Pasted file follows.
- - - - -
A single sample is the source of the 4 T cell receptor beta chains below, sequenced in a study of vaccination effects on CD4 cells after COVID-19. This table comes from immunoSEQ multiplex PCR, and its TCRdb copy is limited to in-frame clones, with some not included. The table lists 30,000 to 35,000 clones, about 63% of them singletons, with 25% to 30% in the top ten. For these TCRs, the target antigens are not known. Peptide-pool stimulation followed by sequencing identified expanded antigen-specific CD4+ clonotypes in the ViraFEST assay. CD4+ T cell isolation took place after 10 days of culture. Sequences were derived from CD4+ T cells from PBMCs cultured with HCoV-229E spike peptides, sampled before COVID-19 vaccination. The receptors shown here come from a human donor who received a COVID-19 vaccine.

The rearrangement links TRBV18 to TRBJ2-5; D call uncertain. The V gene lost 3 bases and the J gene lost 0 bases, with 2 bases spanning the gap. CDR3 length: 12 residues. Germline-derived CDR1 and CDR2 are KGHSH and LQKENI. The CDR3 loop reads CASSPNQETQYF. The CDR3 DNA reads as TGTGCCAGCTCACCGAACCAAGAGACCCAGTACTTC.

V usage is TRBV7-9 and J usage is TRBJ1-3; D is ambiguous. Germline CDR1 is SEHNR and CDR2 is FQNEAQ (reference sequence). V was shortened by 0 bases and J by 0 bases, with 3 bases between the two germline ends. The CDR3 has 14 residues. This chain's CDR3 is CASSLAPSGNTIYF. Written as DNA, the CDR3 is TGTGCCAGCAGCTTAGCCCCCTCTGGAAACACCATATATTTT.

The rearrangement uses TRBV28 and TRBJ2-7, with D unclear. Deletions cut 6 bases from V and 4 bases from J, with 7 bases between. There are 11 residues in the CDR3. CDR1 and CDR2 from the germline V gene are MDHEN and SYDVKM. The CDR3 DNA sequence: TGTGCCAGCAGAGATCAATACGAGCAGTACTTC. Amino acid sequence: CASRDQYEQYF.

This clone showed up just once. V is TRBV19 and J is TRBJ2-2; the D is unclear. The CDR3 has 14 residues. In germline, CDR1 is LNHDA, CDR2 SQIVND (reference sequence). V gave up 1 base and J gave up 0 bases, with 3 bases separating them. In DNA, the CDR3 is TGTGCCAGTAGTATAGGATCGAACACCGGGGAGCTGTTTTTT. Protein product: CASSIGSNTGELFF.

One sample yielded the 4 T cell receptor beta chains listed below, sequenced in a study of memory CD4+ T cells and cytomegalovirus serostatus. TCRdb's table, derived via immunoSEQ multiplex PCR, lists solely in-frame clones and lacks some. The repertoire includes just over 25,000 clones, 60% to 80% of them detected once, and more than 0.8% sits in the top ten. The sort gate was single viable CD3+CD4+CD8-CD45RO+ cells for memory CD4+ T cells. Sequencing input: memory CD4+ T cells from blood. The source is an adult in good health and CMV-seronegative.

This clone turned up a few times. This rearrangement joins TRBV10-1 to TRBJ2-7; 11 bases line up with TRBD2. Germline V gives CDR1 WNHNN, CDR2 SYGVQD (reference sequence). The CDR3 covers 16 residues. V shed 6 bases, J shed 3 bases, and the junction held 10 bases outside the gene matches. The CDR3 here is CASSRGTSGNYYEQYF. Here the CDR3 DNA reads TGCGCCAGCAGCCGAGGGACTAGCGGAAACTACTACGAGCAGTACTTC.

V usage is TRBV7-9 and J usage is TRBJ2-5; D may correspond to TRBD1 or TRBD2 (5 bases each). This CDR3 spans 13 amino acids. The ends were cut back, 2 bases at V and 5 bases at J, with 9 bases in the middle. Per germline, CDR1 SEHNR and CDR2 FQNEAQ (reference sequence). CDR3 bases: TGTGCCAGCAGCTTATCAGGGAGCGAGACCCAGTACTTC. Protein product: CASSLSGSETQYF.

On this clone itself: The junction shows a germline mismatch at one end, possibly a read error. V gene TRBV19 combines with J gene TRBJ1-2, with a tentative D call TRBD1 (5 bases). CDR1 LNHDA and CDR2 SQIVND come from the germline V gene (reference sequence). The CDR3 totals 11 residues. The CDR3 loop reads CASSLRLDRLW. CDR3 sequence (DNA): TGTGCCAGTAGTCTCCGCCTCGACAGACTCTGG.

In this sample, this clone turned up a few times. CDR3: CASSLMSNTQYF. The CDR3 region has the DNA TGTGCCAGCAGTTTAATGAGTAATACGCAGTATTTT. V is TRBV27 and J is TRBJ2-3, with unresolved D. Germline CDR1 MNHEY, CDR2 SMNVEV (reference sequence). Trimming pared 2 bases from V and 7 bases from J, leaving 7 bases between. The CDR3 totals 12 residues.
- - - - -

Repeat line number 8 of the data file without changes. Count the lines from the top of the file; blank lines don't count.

V usage is TRBV7-9 and J usage is TRBJ2-5; D may correspond to TRBD1 or TRBD2 (5 bases each). This CDR3 spans 13 amino acids. The ends were cut back, 2 bases at V and 5 bases at J, with 9 bases in the middle. Per germline, CDR1 SEHNR and CDR2 FQNEAQ (reference sequence). CDR3 bases: TGTGCCAGCAGCTTATCAGGGAGCGAGACCCAGTACTTC. Protein product: CASSLSGSETQYF.